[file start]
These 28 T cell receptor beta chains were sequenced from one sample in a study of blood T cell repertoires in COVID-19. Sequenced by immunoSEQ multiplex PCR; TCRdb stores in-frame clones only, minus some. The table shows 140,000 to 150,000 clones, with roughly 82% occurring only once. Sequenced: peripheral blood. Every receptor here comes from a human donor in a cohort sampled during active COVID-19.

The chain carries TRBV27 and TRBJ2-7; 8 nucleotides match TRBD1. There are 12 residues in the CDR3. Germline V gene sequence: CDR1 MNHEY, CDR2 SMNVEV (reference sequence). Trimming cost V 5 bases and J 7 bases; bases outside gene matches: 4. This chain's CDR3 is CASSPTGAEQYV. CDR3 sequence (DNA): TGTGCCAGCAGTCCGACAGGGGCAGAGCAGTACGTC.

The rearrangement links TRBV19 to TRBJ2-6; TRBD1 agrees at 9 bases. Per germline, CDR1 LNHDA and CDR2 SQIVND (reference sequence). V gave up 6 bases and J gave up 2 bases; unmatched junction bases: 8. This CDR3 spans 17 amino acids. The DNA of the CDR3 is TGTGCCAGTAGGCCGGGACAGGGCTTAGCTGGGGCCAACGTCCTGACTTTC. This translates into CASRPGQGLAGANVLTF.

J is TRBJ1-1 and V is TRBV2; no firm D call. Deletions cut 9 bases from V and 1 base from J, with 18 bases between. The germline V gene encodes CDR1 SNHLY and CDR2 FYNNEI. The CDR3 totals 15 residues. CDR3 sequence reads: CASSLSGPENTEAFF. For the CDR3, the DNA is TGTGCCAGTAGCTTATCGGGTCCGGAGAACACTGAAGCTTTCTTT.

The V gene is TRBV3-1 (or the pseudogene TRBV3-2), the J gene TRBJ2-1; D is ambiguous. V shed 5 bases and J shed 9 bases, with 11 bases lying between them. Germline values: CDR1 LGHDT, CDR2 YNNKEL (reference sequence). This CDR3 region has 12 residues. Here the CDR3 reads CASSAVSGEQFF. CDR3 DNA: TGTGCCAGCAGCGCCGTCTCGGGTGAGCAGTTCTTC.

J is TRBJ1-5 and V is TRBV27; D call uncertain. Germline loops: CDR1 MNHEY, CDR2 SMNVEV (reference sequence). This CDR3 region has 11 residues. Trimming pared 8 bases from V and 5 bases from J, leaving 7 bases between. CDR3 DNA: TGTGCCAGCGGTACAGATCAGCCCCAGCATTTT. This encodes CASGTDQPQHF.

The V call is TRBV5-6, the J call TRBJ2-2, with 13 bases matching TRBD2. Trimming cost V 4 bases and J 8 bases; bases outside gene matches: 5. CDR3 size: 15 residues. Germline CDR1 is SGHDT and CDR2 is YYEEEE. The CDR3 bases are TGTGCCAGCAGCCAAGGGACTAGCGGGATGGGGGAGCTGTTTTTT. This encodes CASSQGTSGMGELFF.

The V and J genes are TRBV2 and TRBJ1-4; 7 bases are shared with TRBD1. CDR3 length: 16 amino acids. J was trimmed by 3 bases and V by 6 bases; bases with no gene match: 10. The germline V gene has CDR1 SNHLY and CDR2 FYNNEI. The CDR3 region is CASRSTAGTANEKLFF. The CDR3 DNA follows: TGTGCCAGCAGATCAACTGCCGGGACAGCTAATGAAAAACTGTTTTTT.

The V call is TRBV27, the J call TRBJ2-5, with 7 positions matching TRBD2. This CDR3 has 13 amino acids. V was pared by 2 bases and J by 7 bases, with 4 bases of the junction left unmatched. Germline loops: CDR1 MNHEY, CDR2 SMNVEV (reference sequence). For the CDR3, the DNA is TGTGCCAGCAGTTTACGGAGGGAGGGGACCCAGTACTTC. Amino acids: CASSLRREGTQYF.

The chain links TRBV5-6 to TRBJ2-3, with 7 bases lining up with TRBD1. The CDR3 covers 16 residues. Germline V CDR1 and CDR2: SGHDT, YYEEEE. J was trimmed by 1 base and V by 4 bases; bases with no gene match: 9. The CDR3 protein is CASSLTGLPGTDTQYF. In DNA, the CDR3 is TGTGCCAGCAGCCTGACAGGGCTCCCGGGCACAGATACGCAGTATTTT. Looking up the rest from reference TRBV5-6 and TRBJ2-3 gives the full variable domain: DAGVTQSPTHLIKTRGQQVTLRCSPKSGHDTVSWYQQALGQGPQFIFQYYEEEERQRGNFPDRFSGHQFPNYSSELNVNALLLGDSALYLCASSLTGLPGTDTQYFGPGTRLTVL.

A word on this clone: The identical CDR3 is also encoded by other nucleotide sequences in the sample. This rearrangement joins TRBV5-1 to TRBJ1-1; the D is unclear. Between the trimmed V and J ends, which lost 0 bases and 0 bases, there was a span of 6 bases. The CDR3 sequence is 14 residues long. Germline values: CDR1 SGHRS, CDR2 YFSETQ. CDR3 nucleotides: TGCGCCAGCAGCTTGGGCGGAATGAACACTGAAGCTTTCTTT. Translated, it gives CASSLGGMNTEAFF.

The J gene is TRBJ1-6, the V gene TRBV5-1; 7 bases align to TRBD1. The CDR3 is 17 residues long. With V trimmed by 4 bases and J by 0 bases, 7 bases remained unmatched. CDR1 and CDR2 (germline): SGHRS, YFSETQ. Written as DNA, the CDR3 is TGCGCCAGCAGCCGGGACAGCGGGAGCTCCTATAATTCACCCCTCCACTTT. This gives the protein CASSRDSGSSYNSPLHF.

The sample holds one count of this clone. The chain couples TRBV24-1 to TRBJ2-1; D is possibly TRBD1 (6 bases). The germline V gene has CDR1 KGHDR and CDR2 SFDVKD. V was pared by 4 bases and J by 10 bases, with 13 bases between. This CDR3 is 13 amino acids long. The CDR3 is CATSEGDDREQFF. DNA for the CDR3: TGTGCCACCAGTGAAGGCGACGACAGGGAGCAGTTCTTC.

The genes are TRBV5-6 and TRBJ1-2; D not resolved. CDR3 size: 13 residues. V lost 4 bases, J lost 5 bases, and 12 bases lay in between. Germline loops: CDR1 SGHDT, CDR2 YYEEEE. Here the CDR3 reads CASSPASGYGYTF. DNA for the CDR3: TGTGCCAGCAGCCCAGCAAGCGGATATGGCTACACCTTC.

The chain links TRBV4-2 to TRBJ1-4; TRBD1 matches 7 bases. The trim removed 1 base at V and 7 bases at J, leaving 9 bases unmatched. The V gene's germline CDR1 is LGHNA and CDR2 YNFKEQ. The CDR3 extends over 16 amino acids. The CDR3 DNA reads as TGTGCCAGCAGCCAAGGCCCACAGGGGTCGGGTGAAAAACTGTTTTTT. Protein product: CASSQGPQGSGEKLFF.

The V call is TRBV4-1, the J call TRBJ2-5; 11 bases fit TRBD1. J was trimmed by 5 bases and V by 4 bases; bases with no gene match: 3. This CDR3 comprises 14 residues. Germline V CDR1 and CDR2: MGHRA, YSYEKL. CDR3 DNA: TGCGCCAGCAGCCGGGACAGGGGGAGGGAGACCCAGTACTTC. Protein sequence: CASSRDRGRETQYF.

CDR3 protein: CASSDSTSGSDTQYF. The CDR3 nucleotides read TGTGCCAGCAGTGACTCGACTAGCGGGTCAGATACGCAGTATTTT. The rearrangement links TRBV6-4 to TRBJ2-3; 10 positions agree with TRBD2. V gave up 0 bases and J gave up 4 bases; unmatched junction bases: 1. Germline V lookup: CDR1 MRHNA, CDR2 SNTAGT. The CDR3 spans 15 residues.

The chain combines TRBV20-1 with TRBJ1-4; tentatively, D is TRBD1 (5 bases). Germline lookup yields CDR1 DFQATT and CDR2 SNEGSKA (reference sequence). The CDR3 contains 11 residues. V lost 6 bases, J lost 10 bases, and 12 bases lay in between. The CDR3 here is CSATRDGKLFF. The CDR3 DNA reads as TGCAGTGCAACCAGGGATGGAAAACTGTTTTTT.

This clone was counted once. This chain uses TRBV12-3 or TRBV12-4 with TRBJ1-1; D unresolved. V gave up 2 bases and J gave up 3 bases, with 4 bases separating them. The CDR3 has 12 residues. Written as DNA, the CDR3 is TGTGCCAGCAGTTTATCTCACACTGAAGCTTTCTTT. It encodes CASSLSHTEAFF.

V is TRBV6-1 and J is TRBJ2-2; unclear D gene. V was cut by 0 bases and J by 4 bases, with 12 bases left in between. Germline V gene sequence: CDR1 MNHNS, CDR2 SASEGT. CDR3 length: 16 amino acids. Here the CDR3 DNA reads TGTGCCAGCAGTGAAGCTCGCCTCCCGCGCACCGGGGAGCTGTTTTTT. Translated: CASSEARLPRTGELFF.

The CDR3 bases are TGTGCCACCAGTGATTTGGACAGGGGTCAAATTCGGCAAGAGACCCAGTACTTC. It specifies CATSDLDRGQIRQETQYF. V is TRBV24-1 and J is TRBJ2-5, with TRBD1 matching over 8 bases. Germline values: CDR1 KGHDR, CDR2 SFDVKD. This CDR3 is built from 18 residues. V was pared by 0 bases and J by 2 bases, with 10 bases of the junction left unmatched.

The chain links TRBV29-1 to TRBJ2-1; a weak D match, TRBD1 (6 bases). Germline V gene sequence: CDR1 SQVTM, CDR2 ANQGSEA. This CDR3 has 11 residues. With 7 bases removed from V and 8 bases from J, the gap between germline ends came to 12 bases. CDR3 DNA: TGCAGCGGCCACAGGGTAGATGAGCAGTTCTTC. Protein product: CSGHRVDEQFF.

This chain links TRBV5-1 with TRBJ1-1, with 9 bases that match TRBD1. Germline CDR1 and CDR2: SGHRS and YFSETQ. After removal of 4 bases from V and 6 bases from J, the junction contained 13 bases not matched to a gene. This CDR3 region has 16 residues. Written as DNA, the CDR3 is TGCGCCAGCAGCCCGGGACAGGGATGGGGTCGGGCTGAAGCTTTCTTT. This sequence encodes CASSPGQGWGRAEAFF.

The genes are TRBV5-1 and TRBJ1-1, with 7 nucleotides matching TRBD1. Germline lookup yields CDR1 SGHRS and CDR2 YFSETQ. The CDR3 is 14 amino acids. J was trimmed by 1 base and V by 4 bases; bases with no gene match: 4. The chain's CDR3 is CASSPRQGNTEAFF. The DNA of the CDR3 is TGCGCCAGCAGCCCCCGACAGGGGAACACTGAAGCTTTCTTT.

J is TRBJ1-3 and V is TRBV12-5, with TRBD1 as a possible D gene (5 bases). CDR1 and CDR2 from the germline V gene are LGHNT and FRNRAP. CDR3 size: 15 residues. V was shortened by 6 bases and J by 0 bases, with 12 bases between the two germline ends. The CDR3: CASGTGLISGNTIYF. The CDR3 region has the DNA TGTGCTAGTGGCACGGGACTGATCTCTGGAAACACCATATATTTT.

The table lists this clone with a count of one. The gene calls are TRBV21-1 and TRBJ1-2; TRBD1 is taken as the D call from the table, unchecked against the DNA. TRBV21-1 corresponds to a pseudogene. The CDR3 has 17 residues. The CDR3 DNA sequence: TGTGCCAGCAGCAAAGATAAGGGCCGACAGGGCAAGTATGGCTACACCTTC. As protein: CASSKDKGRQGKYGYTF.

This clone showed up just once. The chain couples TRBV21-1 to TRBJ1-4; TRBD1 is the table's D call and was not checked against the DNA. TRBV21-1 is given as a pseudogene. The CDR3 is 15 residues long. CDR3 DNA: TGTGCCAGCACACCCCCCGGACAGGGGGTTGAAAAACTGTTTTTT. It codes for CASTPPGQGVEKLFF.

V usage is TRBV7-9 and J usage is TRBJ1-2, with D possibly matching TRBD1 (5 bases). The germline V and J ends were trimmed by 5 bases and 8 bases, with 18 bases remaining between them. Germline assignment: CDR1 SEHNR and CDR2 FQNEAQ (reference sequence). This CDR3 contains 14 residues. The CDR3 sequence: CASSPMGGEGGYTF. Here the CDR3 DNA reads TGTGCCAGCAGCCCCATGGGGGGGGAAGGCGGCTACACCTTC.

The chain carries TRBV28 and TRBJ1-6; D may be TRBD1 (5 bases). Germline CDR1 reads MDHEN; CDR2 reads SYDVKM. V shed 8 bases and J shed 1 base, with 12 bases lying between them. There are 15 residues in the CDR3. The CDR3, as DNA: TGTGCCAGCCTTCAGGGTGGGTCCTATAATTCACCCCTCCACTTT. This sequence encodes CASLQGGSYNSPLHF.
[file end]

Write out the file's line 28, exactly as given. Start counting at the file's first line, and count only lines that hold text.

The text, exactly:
V usage is TRBV7-9 and J usage is TRBJ1-2, with D possibly matching TRBD1 (5 bases). The germline V and J ends were trimmed by 5 bases and 8 bases, with 18 bases remaining between them. Germline assignment: CDR1 SEHNR and CDR2 FQNEAQ (reference sequence). This CDR3 contains 14 residues. The CDR3 sequence: CASSPMGGEGGYTF. Here the CDR3 DNA reads TGTGCCAGCAGCCCCATGGGGGGGGAAGGCGGCTACACCTTC.